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Matt Scott undrafted, an unexpected fate

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If former Arizona quarterback Matt Scott going undrafted taught us anything, it’s to not listen to all the predraft discussions, projections, rankings and mock drafts.

The general consensus seemed to be that, after a solid season, Scouting Combine and Pro Day, Scott was a prospect on the rise.

At best, he was considered a third rounder, at worst a sixth.

Instead, he signed with the Jackonsville Jaguars as an undrafted free agent.

“I was a little surprised,” said former Wildcats center Kyle Quinn, who signed with the Eagles. “I was thinking Jacksonville was going to draft him, but it was the year of the offensive lineman, not the year of the quarterback. They call it the meat and potatoes draft, so unfortunately Matt took the fall, but he’s going make up for it. He’s going make a name for himself.”

Both Scott and Frank Scelfo, quarterback coach for the Jaguars, did not return calls to the Daily Wildcat.

Going undrafted won’t be the death of Scott’s pro career by any means, he’ll just have to work harder now to find his place in the league.

The UA’s best undrafted NFL success story probably came from former Wildcat linebacker Antonio Pierce, who played at the UA from 1998-2000. He went undrafted because he was considered undersized at the linebacker position.

But, Pierce still went on to play nine years in the NFL with the New York Giants and Washington Redskins, won a Super Bowl with New York and was a Pro Bowler.

At the quarterback position, some notable success stories include Jeff Garcia, who carved out a solid, Pro Bowl career; and Tony Romo, who’s started for the Dallas Cowboys for the last seven years and recently signed a $108 million contract.

“The Jaguars might be one of the best fits,” said NFL Draft Countdown’s Shane Hallam. “Definitely possible to make this roster and make some noise. [Jags offensive coordinator] Jedd Fisch’s offense can definitely utilize his skill set too.”

Jaguars quaterback Blaine Gabbert hasn’t exactly lit the world on fire with his performance in two seasons (25 games) — he has 3,876 yards (or 155 per game), 21 touchdowns, 17 interceptions, nine fumbles and a 53.8 completion percentage. Plus the Jaguars are 7-25 in the last two years, and the coaching regime that drafted Gabbert in the first round has been replaced with fresh, new faces.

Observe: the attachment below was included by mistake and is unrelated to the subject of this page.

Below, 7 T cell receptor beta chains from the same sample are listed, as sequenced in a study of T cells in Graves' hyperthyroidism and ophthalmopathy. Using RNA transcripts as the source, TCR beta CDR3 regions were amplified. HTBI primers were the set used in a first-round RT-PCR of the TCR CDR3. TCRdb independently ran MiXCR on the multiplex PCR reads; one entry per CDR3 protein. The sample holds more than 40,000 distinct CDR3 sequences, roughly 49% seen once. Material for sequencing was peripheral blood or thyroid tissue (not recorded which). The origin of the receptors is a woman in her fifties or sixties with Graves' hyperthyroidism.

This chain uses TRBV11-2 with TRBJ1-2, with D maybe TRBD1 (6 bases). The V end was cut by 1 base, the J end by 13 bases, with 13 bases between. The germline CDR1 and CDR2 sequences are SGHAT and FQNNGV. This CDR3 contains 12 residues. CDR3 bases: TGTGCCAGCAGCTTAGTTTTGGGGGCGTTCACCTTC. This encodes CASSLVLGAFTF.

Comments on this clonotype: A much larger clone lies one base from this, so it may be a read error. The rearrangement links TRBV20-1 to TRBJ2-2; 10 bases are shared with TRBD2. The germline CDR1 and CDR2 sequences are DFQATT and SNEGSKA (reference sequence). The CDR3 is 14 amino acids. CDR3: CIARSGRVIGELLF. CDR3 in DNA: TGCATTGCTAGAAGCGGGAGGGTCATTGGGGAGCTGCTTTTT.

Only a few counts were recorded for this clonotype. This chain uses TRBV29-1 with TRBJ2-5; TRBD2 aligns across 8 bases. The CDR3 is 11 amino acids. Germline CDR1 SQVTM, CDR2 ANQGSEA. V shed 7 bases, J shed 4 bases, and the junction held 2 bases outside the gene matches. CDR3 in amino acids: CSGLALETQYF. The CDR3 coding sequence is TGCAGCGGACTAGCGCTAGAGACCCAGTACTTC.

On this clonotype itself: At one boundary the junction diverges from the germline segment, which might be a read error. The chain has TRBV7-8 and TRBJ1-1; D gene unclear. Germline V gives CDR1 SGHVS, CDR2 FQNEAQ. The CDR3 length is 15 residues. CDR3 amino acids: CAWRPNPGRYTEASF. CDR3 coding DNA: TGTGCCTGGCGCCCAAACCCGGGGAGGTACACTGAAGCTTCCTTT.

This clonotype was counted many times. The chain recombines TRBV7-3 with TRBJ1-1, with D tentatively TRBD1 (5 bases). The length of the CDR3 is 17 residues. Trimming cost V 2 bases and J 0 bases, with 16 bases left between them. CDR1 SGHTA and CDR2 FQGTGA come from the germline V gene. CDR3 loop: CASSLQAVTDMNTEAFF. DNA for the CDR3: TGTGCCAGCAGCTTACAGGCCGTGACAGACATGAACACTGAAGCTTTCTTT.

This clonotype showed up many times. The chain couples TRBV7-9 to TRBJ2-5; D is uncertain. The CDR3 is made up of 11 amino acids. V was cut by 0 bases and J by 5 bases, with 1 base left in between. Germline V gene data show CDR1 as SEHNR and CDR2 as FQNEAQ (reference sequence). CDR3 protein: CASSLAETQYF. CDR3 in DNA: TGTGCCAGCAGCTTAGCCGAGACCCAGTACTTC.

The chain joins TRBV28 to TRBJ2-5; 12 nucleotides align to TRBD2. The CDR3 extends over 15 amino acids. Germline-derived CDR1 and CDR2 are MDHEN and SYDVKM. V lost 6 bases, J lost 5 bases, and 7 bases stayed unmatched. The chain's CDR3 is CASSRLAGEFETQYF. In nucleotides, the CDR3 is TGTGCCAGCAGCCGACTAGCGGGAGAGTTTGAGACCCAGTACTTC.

Having Scelfo will help Scott’s cause.

The other quarterbacks on the Jaguars’ roster include 6-year vet Chad Henne and Jordan Rodgers, the undrafted brother of Green Bay Packers’ star Aaron Rodgers.

Now, Scott probably isn’t ready to play right away. If he was, he wouldn’t have gone undrafted.

His size (he’s listed as a generous 6-foot-2), inexperience (2012 was his only full season as a starter), possible concussion concerns (he had at least one confirmed concussion in his UA career) and some poor play against top competition (zero touchdowns, three interceptions in 49-0 and 66-10 blowouts against UCLA and Oregon) are possible reasons for Scott’s fall.

Shane Hallam, NFL Draft Countdown, as told to the Daily Wildcat:

“I can’t say for certain why Scott didn’t get drafted, especially due to some buzz around him, but it is possible that his size and poor play versus top competition was a big factor. With the quarterback position in general falling in this draft, teams just didn’t seem thrilled with the class as a whole. For Scott, being of smaller stature definitely did not help. Teams opted for a bit more upside in that department with Landry Jones, Brad Sorensen, etc. Also, when I try to guess what games teams may have picked out to watch, they generally go for an early game (likely vs. Oregon), mid-year game (UCLA or USC), rivalry (Arizona State) and Bowl Game (Nevada). All of those games were under 60 percent completion or under, often numerous interceptions and Matt Scott not stepping up against top competition. Heck, think of who could have taken him Day 3, a team like the Eagles with Chip Kelly? One of Scott’s worst games was against Kelly.”

Doug Farrar, Yahoo Sports:

“Mobile quarterback with some pretty serious mechanical fixes ahead of him, but he really intrigues as an athlete and thrower. Not just a guy who runs around in the pocket — has the speed to threaten upfield. Could be a long-term NFL backup and spot starter in the Seneca Wallace mold, and perhaps more than that with a team willing to take the shot on developing him over time.”

— Zack Rosenblatt is a journalism senior. He can be reached at sports@wildcat.arizona.edu or on Twitter via @ZackBlatt.


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